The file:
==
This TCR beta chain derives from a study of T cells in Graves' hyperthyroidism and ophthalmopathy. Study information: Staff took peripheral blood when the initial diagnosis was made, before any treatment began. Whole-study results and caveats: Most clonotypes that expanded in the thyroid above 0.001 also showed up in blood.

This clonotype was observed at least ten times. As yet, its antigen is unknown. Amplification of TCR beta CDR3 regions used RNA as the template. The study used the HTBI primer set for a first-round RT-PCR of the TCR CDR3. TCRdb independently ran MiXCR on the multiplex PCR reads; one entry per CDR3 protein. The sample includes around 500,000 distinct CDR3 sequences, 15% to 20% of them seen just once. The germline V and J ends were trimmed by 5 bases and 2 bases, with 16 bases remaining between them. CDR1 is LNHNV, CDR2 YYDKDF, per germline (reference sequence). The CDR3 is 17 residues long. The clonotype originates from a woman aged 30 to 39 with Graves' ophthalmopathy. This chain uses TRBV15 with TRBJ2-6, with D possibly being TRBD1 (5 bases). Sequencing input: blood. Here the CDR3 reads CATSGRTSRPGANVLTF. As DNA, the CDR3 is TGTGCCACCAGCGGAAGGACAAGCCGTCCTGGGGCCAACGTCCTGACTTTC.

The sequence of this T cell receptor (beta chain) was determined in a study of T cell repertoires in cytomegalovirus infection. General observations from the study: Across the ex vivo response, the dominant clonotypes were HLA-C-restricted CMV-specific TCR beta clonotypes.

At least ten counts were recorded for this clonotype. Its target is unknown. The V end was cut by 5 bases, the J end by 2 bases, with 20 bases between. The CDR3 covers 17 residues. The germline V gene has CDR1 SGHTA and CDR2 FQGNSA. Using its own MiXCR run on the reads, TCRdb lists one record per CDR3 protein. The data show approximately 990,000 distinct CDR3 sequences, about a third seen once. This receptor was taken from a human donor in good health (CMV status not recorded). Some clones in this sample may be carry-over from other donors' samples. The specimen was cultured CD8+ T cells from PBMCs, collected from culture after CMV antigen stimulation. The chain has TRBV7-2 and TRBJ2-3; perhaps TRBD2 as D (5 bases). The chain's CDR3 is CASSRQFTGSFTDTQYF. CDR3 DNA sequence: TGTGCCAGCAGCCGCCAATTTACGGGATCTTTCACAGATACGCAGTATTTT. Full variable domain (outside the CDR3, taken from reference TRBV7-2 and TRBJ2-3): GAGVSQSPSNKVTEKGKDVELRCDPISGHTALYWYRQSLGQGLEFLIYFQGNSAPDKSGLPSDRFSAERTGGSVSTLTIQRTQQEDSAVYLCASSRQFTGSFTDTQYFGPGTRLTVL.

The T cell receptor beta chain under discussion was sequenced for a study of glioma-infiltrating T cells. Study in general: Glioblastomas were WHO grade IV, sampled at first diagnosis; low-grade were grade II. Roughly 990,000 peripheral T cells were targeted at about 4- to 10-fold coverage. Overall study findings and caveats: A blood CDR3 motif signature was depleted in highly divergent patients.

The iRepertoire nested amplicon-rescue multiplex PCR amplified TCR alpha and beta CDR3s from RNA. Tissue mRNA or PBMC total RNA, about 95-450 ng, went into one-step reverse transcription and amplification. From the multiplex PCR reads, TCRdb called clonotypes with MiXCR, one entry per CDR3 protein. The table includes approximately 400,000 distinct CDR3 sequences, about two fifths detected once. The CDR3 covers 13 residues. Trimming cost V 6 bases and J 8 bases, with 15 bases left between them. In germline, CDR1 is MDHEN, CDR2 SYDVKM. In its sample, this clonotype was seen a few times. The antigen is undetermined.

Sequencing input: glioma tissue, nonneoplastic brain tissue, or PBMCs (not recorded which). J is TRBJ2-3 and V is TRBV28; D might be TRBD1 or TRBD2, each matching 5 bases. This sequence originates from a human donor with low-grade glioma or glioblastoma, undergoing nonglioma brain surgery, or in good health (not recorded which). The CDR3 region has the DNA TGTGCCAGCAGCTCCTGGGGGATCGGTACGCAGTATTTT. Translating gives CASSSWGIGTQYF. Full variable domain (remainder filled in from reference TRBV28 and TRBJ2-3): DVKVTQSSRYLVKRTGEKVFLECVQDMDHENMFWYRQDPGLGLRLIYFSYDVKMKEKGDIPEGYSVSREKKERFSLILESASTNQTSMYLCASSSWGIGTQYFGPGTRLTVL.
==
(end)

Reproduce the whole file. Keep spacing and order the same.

This TCR beta chain derives from a study of T cells in Graves' hyperthyroidism and ophthalmopathy. Study information: Staff took peripheral blood when the initial diagnosis was made, before any treatment began. Whole-study results and caveats: Most clonotypes that expanded in the thyroid above 0.001 also showed up in blood.

This clonotype was observed at least ten times. As yet, its antigen is unknown. Amplification of TCR beta CDR3 regions used RNA as the template. The study used the HTBI primer set for a first-round RT-PCR of the TCR CDR3. TCRdb independently ran MiXCR on the multiplex PCR reads; one entry per CDR3 protein. The sample includes around 500,000 distinct CDR3 sequences, 15% to 20% of them seen just once. The germline V and J ends were trimmed by 5 bases and 2 bases, with 16 bases remaining between them. CDR1 is LNHNV, CDR2 YYDKDF, per germline (reference sequence). The CDR3 is 17 residues long. The clonotype originates from a woman aged 30 to 39 with Graves' ophthalmopathy. This chain uses TRBV15 with TRBJ2-6, with D possibly being TRBD1 (5 bases). Sequencing input: blood. Here the CDR3 reads CATSGRTSRPGANVLTF. As DNA, the CDR3 is TGTGCCACCAGCGGAAGGACAAGCCGTCCTGGGGCCAACGTCCTGACTTTC.

The sequence of this T cell receptor (beta chain) was determined in a study of T cell repertoires in cytomegalovirus infection. General observations from the study: Across the ex vivo response, the dominant clonotypes were HLA-C-restricted CMV-specific TCR beta clonotypes.

At least ten counts were recorded for this clonotype. Its target is unknown. The V end was cut by 5 bases, the J end by 2 bases, with 20 bases between. The CDR3 covers 17 residues. The germline V gene has CDR1 SGHTA and CDR2 FQGNSA. Using its own MiXCR run on the reads, TCRdb lists one record per CDR3 protein. The data show approximately 990,000 distinct CDR3 sequences, about a third seen once. This receptor was taken from a human donor in good health (CMV status not recorded). Some clones in this sample may be carry-over from other donors' samples. The specimen was cultured CD8+ T cells from PBMCs, collected from culture after CMV antigen stimulation. The chain has TRBV7-2 and TRBJ2-3; perhaps TRBD2 as D (5 bases). The chain's CDR3 is CASSRQFTGSFTDTQYF. CDR3 DNA sequence: TGTGCCAGCAGCCGCCAATTTACGGGATCTTTCACAGATACGCAGTATTTT. Full variable domain (outside the CDR3, taken from reference TRBV7-2 and TRBJ2-3): GAGVSQSPSNKVTEKGKDVELRCDPISGHTALYWYRQSLGQGLEFLIYFQGNSAPDKSGLPSDRFSAERTGGSVSTLTIQRTQQEDSAVYLCASSRQFTGSFTDTQYFGPGTRLTVL.

The T cell receptor beta chain under discussion was sequenced for a study of glioma-infiltrating T cells. Study in general: Glioblastomas were WHO grade IV, sampled at first diagnosis; low-grade were grade II. Roughly 990,000 peripheral T cells were targeted at about 4- to 10-fold coverage. Overall study findings and caveats: A blood CDR3 motif signature was depleted in highly divergent patients.

The iRepertoire nested amplicon-rescue multiplex PCR amplified TCR alpha and beta CDR3s from RNA. Tissue mRNA or PBMC total RNA, about 95-450 ng, went into one-step reverse transcription and amplification. From the multiplex PCR reads, TCRdb called clonotypes with MiXCR, one entry per CDR3 protein. The table includes approximately 400,000 distinct CDR3 sequences, about two fifths detected once. The CDR3 covers 13 residues. Trimming cost V 6 bases and J 8 bases, with 15 bases left between them. In germline, CDR1 is MDHEN, CDR2 SYDVKM. In its sample, this clonotype was seen a few times. The antigen is undetermined.

Sequencing input: glioma tissue, nonneoplastic brain tissue, or PBMCs (not recorded which). J is TRBJ2-3 and V is TRBV28; D might be TRBD1 or TRBD2, each matching 5 bases. This sequence originates from a human donor with low-grade glioma or glioblastoma, undergoing nonglioma brain surgery, or in good health (not recorded which). The CDR3 region has the DNA TGTGCCAGCAGCTCCTGGGGGATCGGTACGCAGTATTTT. Translating gives CASSSWGIGTQYF. Full variable domain (remainder filled in from reference TRBV28 and TRBJ2-3): DVKVTQSSRYLVKRTGEKVFLECVQDMDHENMFWYRQDPGLGLRLIYFSYDVKMKEKGDIPEGYSVSREKKERFSLILESASTNQTSMYLCASSSWGIGTQYFGPGTRLTVL.